Quote from: PastryGoddess on Yesterday at 07:34:44 AM

        Quote from: redcat on Yesterday at 06:36:37 AM

            That's road legal?!


        huh???  Jaguars have been here in the US since the 60's at least


    I think Redcat meant cars without a reverse gear. ;)


http://en.wikipedia.org/wiki/Peel_P50. World's smallest production car, has no reverse gear.

Jeremy Clarkson of Top Gear did a feature on the Peel P50 in which he drove it through London to work at the BBC, and then drove it through the  BBC offices just for fun. It was originally on sale in the early 60's, so cars with no reverse were street legal in England back then, at the very least, and I would think also now since he was able to drive it through London. No idea if it'd be legal in the US.

I actually went and looked this up after reading it here, and consensus seems to be that the MOT test (road worthiness test in the UK) doesn't check the gears for anything, and so a reverse gear isn't specifically required.  However, it does require that the car be driven to and from the test pit, and a lack of reverse gear may prevent that from happening, causing it to fail, regardless of the car's other capabilities.

Elfmama

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Re: Special Snowflake Stories
« Reply #18446 on: December 15, 2012, 12:20:04 PM »
That's road legal?!

huh???  Jaguars have been here in the US since the 60's at least

I think Redcat meant cars without a reverse gear. ;)
This was a Renault.  The reverse was broken, not missing altogether.  Sorry I wasn't clear.
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Emmy

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Re: Special Snowflake Stories
« Reply #18447 on: December 15, 2012, 12:41:49 PM »
I just returned from my history final. The teacher had to throw out one student because she brought her three year old child who.would.not.shut.up.  He was so loud that  even putting the mother and child in the hall was still too loud for most.  The mom was furious about it because we were discriminating against her, as a mother, and "just because I have a child does not mean I should fail the course" - So the rest of us should?
 
  Even after being told she could take the  exam in a room alone she was not satisfied...and went stomping off, yelling about how we were discriminating against her because she is a parent.
  It would have been annoying but not fatal for her to bring the kid, if he would be quiet so we could take the exam...but allowing your child to talk in an "outside voice" during a final exam, while you answer him in a normal,conversational tone, plants this person firmly in the SS  territory for me.

As the parent of a 3 year old, I am completely aghast. What...why...I don't even understand. Even if I had the quietest, calmest, most docile 3 year old in existence, I still would not dream of taking them to a college final!

An SS Momzilla.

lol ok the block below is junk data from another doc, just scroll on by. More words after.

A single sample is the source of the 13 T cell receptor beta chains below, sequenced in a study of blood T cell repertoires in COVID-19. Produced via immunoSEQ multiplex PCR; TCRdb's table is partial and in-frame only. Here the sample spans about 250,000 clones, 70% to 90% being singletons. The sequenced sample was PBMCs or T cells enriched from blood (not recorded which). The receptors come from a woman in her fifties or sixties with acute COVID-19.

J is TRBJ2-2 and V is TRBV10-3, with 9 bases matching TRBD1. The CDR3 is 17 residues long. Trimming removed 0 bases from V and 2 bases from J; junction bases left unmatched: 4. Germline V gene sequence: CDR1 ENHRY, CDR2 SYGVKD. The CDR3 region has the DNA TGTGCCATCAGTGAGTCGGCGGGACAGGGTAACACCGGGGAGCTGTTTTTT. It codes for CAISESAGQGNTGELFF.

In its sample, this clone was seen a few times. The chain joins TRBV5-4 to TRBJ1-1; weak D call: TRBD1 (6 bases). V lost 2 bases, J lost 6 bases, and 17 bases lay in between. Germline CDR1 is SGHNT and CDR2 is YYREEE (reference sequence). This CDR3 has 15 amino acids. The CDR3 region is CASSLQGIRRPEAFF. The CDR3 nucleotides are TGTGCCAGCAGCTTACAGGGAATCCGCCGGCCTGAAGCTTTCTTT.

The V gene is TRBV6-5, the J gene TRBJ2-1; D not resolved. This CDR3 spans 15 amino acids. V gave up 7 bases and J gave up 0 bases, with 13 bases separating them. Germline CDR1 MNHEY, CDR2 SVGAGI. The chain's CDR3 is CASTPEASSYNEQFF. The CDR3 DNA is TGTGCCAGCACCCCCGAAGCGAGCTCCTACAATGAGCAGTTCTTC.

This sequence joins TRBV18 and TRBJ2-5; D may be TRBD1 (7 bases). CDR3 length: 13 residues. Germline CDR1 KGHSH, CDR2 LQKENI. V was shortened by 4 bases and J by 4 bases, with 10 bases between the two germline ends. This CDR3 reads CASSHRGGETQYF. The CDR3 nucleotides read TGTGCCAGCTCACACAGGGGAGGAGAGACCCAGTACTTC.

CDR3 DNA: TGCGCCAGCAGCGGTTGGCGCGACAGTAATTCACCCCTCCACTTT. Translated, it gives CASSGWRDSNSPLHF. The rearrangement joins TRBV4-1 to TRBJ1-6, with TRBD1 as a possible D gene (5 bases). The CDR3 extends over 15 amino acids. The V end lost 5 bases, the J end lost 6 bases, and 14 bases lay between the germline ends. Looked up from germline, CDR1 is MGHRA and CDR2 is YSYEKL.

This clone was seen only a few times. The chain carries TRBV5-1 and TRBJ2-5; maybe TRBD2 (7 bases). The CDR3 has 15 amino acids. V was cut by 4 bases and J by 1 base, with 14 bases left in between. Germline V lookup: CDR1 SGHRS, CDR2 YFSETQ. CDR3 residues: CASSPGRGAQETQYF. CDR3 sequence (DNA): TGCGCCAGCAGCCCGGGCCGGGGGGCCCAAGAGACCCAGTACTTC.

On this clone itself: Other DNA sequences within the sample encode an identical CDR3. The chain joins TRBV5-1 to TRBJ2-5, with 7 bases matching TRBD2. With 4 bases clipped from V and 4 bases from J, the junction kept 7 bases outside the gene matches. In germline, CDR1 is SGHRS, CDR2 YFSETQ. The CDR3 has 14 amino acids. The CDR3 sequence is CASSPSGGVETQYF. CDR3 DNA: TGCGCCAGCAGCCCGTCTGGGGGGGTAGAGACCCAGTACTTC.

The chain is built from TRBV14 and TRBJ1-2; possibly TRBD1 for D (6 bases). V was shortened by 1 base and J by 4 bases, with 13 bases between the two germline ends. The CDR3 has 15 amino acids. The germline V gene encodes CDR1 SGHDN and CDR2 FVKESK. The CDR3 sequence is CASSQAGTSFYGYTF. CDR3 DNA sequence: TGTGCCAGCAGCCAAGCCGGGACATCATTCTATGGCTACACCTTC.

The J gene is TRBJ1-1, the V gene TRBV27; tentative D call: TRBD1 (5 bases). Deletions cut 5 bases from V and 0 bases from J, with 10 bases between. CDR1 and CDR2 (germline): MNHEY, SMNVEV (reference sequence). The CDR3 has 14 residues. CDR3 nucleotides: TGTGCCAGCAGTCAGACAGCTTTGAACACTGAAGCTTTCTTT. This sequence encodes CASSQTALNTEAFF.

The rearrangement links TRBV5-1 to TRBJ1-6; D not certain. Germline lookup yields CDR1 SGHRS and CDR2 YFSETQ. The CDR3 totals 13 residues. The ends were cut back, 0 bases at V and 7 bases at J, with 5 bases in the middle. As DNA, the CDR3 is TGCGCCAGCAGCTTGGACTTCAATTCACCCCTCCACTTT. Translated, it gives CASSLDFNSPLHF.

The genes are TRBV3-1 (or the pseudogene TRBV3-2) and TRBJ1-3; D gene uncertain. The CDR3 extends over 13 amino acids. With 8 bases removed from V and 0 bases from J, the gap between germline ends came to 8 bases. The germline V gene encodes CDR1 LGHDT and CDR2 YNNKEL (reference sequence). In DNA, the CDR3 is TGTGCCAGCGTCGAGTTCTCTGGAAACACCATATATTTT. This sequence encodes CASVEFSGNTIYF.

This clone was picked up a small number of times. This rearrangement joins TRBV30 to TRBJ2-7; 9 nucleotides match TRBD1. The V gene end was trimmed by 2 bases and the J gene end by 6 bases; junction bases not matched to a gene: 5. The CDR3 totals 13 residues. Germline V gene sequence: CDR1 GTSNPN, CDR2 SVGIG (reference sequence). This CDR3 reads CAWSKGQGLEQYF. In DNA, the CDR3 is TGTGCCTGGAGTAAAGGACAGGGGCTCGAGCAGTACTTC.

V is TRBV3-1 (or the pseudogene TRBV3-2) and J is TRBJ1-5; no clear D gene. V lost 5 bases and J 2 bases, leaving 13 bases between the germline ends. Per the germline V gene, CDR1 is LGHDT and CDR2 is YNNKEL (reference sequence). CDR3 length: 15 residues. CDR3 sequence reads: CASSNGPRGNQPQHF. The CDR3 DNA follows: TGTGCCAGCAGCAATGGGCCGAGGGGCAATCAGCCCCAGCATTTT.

It's bad enough that she brought her child to an exam and allowed him to be noisy and was noisy herself while having a conversation with him.

The teacher was very generous by overlooking her rudeness in bringing the child and offering a reasonable solution.  Instead of being grateful or even understanding, she cries 'discrimination'.  Nobody was discriminating against her because she was a mother.  People were mad because she was an SS who felt having her noisy kid with her during the exam trumped everybody else's right to a quiet environment conducive to test taking.

kherbert05

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Re: Special Snowflake Stories
« Reply #18448 on: December 15, 2012, 12:50:18 PM »
Last night we had Pajama Jam aka Math and Reading night.
The spirit club performed


The Rhythm club and Singers (Steel drums/Xylophones) Performed and led a sing along


Book Fair was open


Santa came to pick up the coins for Veterans donation our students raised. (During our Veteran's Day program it is explained to the kids that some veterans are injured and will be in the hospital over the holidays. They raise money to buy presents for the Veterans. Then Santa comes to thank them for their hard work at Pajama Jam)


We have 3 rotations where parents and kids do something fun with reading and math (We had math bingo played with skittles as markers, and read a snowpeople come alive on Christmas Eve story and made marshmallow[size=78%] snowpeople in 2nd grade)[/size]

[size=78%]Well this woman started yelling at staff because Santa didn't bring free gifts for the kids. Didn't we know that if Santa comes the school is supposed to give things like bikes out to the kids? [/size] :-\


Apparently another mom called to ask what type of gifts we would be giving to the kids and cursed out the person who answered the phone.
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Redsoil

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Re: Special Snowflake Stories
« Reply #18449 on: December 16, 2012, 01:14:43 AM »
Yes, it would be terrible to think that children might grow up to learn about being selfless at Christmas.  Awful.